The City of Yellowknife’s latest plan to introduce bus service to its Kam Lake neighbourhood didn’t satisfy all city councillors at a Monday meeting.
Service to Kam Lake, a mostly industrial area south of the city’s downtown, is now anticipated to begin by the summer of 2023. Previously, the city had anticipated introducing the route some time in 2022.
The city’s express route would be expanded to run through Kam Lake every weekday morning and afternoon, coinciding with the school day.
Wendy Newton, the city’s engineering manager, said expanding the express route is simpler and more cost-effective than other options, like an entirely new and separate route.
Newton said an expanded express route would also mean better service to Yellowknife’s downtown from other areas of the city.
Not all councillors are sold.
Councillor Niels Konge said the city is “looking at this whole thing wrong.”
Konge owns a construction company in Kam Lake. He said other business owners and residents in the area aren’t concerned about getting from Kam Lake to the downtown, but about employees and customers getting to their businesses from elsewhere in Yellowknife.
“Unless that’s dealt with, I’m going to have a very difficult time supporting this,” he said.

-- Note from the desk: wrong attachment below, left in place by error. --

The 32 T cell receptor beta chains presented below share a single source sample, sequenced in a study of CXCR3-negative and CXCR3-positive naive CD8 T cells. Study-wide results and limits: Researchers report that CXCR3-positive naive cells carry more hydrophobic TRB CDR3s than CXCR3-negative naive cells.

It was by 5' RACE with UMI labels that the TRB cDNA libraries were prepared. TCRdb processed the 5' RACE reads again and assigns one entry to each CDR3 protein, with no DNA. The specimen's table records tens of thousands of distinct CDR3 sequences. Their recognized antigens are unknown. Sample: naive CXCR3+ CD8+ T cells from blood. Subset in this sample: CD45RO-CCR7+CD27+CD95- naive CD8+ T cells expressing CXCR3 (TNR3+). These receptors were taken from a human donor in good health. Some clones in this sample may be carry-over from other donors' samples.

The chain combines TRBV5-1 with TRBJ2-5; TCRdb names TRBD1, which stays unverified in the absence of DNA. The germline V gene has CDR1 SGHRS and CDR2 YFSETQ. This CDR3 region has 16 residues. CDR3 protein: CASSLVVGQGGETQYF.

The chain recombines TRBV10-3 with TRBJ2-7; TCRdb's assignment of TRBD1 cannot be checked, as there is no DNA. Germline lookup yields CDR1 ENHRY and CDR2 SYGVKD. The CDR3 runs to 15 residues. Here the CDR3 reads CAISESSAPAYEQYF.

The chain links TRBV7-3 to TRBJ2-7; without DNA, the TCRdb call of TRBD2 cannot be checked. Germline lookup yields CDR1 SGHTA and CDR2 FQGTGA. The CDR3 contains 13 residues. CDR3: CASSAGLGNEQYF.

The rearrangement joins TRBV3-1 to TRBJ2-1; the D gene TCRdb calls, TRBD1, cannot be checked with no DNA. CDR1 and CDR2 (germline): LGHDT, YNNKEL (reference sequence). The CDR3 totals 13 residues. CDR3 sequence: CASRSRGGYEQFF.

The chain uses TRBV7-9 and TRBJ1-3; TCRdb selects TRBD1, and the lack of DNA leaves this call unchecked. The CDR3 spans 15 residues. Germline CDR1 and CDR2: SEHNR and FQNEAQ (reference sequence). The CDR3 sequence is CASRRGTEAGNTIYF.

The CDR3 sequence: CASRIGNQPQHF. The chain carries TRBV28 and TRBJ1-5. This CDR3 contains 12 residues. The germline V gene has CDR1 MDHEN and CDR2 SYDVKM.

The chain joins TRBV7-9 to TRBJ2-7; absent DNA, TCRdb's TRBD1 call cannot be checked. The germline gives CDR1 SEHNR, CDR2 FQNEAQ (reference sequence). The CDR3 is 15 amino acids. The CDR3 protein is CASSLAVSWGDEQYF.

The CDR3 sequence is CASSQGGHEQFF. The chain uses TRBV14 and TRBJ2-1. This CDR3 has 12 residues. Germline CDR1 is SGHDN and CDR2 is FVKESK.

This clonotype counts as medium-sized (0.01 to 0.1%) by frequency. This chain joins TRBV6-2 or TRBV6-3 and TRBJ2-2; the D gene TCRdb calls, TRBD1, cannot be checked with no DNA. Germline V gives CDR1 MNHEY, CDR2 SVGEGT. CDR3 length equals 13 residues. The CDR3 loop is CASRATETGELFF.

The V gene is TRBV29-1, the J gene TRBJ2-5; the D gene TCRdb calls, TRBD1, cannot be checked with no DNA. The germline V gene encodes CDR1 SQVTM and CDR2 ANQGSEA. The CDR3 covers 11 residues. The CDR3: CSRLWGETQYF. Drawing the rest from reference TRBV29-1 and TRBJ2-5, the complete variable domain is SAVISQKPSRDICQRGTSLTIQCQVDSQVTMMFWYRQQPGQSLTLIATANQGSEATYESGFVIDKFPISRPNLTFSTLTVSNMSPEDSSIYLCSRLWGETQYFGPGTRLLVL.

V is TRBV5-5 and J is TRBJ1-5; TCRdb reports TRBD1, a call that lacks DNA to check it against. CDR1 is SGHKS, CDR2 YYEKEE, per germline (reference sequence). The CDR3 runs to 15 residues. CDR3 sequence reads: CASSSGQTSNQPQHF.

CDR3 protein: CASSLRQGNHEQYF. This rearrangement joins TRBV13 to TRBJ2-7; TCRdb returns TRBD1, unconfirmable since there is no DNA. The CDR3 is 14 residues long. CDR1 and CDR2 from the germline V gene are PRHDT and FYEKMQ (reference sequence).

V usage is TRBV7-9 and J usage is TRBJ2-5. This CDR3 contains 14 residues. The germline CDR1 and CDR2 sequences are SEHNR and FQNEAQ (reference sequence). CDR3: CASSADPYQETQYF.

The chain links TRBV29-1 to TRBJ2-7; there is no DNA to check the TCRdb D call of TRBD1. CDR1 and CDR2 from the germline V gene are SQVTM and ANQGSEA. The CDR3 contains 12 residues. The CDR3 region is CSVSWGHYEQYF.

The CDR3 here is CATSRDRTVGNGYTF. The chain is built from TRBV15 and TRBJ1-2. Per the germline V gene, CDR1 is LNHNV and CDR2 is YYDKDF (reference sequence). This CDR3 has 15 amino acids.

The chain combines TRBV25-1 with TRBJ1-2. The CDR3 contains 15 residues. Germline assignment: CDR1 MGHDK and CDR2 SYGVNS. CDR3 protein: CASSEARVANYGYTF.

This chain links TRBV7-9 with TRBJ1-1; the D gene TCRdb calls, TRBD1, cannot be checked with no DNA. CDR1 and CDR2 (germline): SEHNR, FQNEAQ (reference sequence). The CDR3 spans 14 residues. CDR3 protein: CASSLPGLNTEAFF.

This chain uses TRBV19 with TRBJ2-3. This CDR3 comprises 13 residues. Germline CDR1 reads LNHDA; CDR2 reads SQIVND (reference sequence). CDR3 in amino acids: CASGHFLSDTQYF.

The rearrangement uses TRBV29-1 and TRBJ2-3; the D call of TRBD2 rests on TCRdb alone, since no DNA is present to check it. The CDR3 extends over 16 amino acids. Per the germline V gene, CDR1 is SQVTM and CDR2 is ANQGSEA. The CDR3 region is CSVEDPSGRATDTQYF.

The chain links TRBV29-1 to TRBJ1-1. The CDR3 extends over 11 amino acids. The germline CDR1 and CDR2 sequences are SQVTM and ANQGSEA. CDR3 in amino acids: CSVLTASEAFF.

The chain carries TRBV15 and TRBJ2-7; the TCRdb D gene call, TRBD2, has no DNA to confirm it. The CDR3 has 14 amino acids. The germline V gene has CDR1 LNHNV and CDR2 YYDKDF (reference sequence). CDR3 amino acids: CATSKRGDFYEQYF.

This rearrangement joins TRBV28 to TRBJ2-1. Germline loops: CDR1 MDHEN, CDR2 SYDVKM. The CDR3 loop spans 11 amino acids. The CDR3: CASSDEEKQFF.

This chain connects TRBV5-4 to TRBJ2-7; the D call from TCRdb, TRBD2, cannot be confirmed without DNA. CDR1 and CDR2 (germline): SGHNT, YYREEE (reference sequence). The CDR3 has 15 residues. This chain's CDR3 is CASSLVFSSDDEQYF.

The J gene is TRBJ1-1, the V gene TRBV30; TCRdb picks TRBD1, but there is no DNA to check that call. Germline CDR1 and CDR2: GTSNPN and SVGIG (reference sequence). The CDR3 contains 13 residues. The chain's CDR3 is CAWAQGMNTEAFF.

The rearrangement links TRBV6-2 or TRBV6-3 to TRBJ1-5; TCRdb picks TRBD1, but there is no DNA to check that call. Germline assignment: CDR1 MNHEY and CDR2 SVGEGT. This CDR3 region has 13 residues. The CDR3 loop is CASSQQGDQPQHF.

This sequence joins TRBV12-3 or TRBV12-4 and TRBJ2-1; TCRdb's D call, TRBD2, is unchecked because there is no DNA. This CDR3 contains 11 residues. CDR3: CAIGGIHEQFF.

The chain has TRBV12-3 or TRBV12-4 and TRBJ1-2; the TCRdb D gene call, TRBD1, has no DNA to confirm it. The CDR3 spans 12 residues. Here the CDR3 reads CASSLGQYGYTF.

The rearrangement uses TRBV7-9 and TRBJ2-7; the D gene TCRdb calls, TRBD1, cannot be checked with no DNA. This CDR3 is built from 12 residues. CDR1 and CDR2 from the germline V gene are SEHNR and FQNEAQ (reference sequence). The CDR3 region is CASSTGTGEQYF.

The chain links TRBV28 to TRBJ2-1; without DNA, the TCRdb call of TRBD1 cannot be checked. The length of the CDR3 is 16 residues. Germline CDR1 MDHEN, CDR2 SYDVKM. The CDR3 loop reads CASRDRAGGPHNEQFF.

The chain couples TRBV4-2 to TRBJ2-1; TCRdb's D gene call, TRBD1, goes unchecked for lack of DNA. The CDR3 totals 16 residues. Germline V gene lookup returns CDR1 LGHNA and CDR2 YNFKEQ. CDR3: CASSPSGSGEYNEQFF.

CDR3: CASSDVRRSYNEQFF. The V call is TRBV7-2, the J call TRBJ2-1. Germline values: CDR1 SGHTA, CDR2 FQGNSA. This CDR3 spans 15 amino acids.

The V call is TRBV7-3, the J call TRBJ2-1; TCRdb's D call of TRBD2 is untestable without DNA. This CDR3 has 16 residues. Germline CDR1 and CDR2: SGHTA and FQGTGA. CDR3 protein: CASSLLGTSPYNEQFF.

The current draft sends a bus from downtown to Kam Lake and back shortly after 7am, then again between 3:50pm and 4:30pm. The bus would serve Kam Lake, Grace Lake, Enterprise Drive, Taltheilei Drive, and Deh Cho Boulevard. Exact locations of bus stops are to be determined.
Councillor Julian Morse tentatively supported the plan but wants to hear from Kam Lake residents first. He is concerned that not many people in the area will use the bus, but believes the city has an obligation to provide service to all neighbourhoods.
“I don’t really know if this service is going to work for Kam Lake residents,” he said.
“I think it’s worth trying it and seeing if it works.”
City manager Sheila Bassi-Kellett acknowledged the route may not have much uptake – Kam Lake has a low population density – but said proposed changes to downtown parking in the city’s new zoning bylaw could make public transit more attractive. She said expanding public transit is a good way to advance Yellowknife’s goal of reducing greenhouse gas emissions.
Newton noted students are expected to account for a large portion of ridership.
The public will have a chance to provide input on the proposed route expansion between January and March 2023.
The proposed changes come after a consultant reviewed the city’s transit service in 2019 and recommended changes. It’s not clear why alterations are now scheduled for 2023 rather than 2022.
The city also plans to improve the accessibility of its buses by December 2022 – including low floors, automated announcements, and electronic fare boxes – and offer simpler, expanded fare options like day passes and a family travel program.